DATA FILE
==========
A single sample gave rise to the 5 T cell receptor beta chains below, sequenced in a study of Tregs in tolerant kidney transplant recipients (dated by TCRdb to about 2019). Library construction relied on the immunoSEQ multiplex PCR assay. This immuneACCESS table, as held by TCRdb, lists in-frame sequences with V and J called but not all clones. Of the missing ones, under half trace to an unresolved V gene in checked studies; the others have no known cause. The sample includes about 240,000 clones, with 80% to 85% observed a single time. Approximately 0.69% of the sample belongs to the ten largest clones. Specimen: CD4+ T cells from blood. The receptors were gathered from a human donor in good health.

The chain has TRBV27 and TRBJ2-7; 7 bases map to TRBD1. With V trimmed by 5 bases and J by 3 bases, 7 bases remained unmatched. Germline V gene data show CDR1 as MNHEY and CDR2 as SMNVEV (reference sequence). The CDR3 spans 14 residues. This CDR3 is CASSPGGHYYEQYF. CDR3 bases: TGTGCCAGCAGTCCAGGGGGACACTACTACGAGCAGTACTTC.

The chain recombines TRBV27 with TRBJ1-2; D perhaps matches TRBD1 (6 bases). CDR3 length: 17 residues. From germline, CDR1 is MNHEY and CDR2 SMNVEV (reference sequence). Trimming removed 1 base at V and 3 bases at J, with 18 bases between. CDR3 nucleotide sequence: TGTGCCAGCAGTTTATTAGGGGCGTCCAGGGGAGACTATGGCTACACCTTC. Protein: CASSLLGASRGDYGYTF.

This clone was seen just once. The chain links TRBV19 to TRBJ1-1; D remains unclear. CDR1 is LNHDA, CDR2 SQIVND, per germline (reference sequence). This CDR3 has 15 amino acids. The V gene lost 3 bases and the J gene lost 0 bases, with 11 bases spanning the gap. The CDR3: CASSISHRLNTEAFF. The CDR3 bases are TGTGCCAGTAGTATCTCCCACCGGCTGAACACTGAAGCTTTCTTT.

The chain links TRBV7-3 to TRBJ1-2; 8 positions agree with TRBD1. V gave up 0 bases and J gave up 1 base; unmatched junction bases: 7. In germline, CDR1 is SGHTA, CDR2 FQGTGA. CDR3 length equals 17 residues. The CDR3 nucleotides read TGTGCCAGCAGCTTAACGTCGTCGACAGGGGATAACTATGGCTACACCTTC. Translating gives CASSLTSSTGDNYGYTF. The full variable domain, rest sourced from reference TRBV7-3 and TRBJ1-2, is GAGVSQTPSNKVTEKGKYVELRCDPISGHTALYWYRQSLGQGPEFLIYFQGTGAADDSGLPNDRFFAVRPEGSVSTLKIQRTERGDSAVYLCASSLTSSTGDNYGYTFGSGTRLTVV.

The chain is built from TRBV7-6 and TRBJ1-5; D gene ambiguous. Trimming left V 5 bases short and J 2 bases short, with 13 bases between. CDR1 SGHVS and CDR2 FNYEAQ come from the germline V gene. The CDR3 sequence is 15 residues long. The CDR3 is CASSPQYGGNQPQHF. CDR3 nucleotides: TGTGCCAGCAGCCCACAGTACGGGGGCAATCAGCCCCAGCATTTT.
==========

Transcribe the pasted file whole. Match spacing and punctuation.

A single sample gave rise to the 5 T cell receptor beta chains below, sequenced in a study of Tregs in tolerant kidney transplant recipients (dated by TCRdb to about 2019). Library construction relied on the immunoSEQ multiplex PCR assay. This immuneACCESS table, as held by TCRdb, lists in-frame sequences with V and J called but not all clones. Of the missing ones, under half trace to an unresolved V gene in checked studies; the others have no known cause. The sample includes about 240,000 clones, with 80% to 85% observed a single time. Approximately 0.69% of the sample belongs to the ten largest clones. Specimen: CD4+ T cells from blood. The receptors were gathered from a human donor in good health.

The chain has TRBV27 and TRBJ2-7; 7 bases map to TRBD1. With V trimmed by 5 bases and J by 3 bases, 7 bases remained unmatched. Germline V gene data show CDR1 as MNHEY and CDR2 as SMNVEV (reference sequence). The CDR3 spans 14 residues. This CDR3 is CASSPGGHYYEQYF. CDR3 bases: TGTGCCAGCAGTCCAGGGGGACACTACTACGAGCAGTACTTC.

The chain recombines TRBV27 with TRBJ1-2; D perhaps matches TRBD1 (6 bases). CDR3 length: 17 residues. From germline, CDR1 is MNHEY and CDR2 SMNVEV (reference sequence). Trimming removed 1 base at V and 3 bases at J, with 18 bases between. CDR3 nucleotide sequence: TGTGCCAGCAGTTTATTAGGGGCGTCCAGGGGAGACTATGGCTACACCTTC. Protein: CASSLLGASRGDYGYTF.

This clone was seen just once. The chain links TRBV19 to TRBJ1-1; D remains unclear. CDR1 is LNHDA, CDR2 SQIVND, per germline (reference sequence). This CDR3 has 15 amino acids. The V gene lost 3 bases and the J gene lost 0 bases, with 11 bases spanning the gap. The CDR3: CASSISHRLNTEAFF. The CDR3 bases are TGTGCCAGTAGTATCTCCCACCGGCTGAACACTGAAGCTTTCTTT.

The chain links TRBV7-3 to TRBJ1-2; 8 positions agree with TRBD1. V gave up 0 bases and J gave up 1 base; unmatched junction bases: 7. In germline, CDR1 is SGHTA, CDR2 FQGTGA. CDR3 length equals 17 residues. The CDR3 nucleotides read TGTGCCAGCAGCTTAACGTCGTCGACAGGGGATAACTATGGCTACACCTTC. Translating gives CASSLTSSTGDNYGYTF. The full variable domain, rest sourced from reference TRBV7-3 and TRBJ1-2, is GAGVSQTPSNKVTEKGKYVELRCDPISGHTALYWYRQSLGQGPEFLIYFQGTGAADDSGLPNDRFFAVRPEGSVSTLKIQRTERGDSAVYLCASSLTSSTGDNYGYTFGSGTRLTVV.

The chain is built from TRBV7-6 and TRBJ1-5; D gene ambiguous. Trimming left V 5 bases short and J 2 bases short, with 13 bases between. CDR1 SGHVS and CDR2 FNYEAQ come from the germline V gene. The CDR3 sequence is 15 residues long. The CDR3 is CASSPQYGGNQPQHF. CDR3 nucleotides: TGTGCCAGCAGCCCACAGTACGGGGGCAATCAGCCCCAGCATTTT.